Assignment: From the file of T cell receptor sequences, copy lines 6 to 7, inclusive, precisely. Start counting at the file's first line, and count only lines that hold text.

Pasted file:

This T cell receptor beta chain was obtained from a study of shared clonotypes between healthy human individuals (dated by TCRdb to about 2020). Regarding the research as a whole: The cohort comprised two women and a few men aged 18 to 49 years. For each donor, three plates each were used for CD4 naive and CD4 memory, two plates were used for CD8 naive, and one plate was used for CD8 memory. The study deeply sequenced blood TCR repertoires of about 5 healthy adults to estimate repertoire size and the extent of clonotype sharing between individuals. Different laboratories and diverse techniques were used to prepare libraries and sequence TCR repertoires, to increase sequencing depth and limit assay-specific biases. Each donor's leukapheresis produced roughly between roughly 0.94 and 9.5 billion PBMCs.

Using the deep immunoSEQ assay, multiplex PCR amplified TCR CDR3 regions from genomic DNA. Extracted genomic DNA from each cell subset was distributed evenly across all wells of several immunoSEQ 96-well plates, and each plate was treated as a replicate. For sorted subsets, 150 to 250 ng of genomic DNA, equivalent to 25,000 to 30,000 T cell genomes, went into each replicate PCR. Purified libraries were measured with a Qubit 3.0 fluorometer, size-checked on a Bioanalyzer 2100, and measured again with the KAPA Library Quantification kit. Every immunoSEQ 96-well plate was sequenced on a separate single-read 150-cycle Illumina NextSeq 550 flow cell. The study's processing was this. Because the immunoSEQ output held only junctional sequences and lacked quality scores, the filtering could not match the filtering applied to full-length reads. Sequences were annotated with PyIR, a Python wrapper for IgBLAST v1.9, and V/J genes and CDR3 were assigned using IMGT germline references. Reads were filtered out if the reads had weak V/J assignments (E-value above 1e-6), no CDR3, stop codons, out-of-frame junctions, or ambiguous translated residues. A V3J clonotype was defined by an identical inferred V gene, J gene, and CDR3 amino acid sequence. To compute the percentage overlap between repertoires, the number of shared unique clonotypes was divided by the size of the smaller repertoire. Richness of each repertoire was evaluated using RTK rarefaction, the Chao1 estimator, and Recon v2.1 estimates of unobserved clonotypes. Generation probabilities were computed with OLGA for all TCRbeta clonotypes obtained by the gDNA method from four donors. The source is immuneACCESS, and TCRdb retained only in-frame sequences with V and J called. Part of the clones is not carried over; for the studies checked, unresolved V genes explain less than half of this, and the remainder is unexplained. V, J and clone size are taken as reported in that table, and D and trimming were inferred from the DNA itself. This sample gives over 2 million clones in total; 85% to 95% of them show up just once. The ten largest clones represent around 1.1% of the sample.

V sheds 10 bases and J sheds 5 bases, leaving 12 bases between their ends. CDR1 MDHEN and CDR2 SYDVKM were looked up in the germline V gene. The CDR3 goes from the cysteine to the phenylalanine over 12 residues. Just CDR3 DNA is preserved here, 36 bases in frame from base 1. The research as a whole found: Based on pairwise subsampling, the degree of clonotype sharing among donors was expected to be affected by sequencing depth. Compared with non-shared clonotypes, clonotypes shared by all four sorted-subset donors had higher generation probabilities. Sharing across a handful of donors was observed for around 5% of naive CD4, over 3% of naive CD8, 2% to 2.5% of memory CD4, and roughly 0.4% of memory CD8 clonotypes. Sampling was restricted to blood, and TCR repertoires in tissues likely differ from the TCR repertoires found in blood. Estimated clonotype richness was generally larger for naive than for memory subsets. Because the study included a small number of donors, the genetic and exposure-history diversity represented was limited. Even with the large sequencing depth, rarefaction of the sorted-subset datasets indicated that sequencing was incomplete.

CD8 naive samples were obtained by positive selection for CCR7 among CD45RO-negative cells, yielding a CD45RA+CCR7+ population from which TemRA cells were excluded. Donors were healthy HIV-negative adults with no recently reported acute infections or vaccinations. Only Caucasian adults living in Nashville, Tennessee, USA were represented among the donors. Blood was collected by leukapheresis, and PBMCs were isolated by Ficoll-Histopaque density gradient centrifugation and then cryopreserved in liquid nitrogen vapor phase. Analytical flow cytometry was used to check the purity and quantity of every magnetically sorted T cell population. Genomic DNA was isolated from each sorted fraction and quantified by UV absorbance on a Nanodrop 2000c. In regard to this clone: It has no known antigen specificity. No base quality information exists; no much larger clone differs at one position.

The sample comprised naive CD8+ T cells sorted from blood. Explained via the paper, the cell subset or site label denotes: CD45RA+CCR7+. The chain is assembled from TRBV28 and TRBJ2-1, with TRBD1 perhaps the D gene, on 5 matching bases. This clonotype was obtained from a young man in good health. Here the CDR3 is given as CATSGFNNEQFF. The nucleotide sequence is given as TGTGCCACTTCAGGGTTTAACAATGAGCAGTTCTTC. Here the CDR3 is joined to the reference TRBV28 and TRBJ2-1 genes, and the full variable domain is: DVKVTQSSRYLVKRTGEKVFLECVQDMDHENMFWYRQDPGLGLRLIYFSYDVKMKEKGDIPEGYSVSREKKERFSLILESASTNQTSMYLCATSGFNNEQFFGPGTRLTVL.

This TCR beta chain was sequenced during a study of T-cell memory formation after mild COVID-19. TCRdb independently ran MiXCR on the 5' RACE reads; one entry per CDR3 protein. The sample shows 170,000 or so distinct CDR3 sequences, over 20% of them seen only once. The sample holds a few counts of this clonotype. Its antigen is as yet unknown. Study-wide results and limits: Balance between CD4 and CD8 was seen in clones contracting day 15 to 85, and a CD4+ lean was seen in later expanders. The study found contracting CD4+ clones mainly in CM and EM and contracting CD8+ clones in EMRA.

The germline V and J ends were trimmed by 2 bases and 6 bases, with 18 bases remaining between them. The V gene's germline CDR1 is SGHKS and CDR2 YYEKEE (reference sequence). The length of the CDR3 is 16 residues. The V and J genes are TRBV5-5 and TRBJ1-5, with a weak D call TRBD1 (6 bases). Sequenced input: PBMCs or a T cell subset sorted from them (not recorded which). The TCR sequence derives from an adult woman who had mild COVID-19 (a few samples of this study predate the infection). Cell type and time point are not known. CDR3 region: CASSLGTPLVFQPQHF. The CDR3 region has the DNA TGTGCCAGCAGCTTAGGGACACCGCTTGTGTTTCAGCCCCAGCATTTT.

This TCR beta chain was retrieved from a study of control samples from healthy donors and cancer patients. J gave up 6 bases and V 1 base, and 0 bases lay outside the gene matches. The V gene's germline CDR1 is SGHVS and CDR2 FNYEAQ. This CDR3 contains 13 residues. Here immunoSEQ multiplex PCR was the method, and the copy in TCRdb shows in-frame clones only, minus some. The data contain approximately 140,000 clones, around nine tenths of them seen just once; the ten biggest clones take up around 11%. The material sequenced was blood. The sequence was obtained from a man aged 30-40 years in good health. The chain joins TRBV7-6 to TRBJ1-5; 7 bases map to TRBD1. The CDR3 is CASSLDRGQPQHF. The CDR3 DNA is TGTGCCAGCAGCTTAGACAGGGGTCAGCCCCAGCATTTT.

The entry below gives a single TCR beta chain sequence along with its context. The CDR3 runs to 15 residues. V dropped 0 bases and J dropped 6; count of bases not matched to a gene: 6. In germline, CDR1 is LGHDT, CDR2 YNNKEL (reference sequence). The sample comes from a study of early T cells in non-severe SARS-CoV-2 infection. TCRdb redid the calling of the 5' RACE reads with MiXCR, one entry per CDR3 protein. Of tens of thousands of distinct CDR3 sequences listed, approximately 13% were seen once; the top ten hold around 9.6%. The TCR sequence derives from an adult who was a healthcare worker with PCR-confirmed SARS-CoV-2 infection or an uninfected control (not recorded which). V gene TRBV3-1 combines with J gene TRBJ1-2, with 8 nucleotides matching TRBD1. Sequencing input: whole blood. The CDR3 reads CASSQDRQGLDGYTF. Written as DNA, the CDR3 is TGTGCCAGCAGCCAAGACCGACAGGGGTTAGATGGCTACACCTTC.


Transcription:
This TCR beta chain was sequenced during a study of T-cell memory formation after mild COVID-19. TCRdb independently ran MiXCR on the 5' RACE reads; one entry per CDR3 protein. The sample shows 170,000 or so distinct CDR3 sequences, over 20% of them seen only once. The sample holds a few counts of this clonotype. Its antigen is as yet unknown. Study-wide results and limits: Balance between CD4 and CD8 was seen in clones contracting day 15 to 85, and a CD4+ lean was seen in later expanders. The study found contracting CD4+ clones mainly in CM and EM and contracting CD8+ clones in EMRA.

The germline V and J ends were trimmed by 2 bases and 6 bases, with 18 bases remaining between them. The V gene's germline CDR1 is SGHKS and CDR2 YYEKEE (reference sequence). The length of the CDR3 is 16 residues. The V and J genes are TRBV5-5 and TRBJ1-5, with a weak D call TRBD1 (6 bases). Sequenced input: PBMCs or a T cell subset sorted from them (not recorded which). The TCR sequence derives from an adult woman who had mild COVID-19 (a few samples of this study predate the infection). Cell type and time point are not known. CDR3 region: CASSLGTPLVFQPQHF. The CDR3 region has the DNA TGTGCCAGCAGCTTAGGGACACCGCTTGTGTTTCAGCCCCAGCATTTT.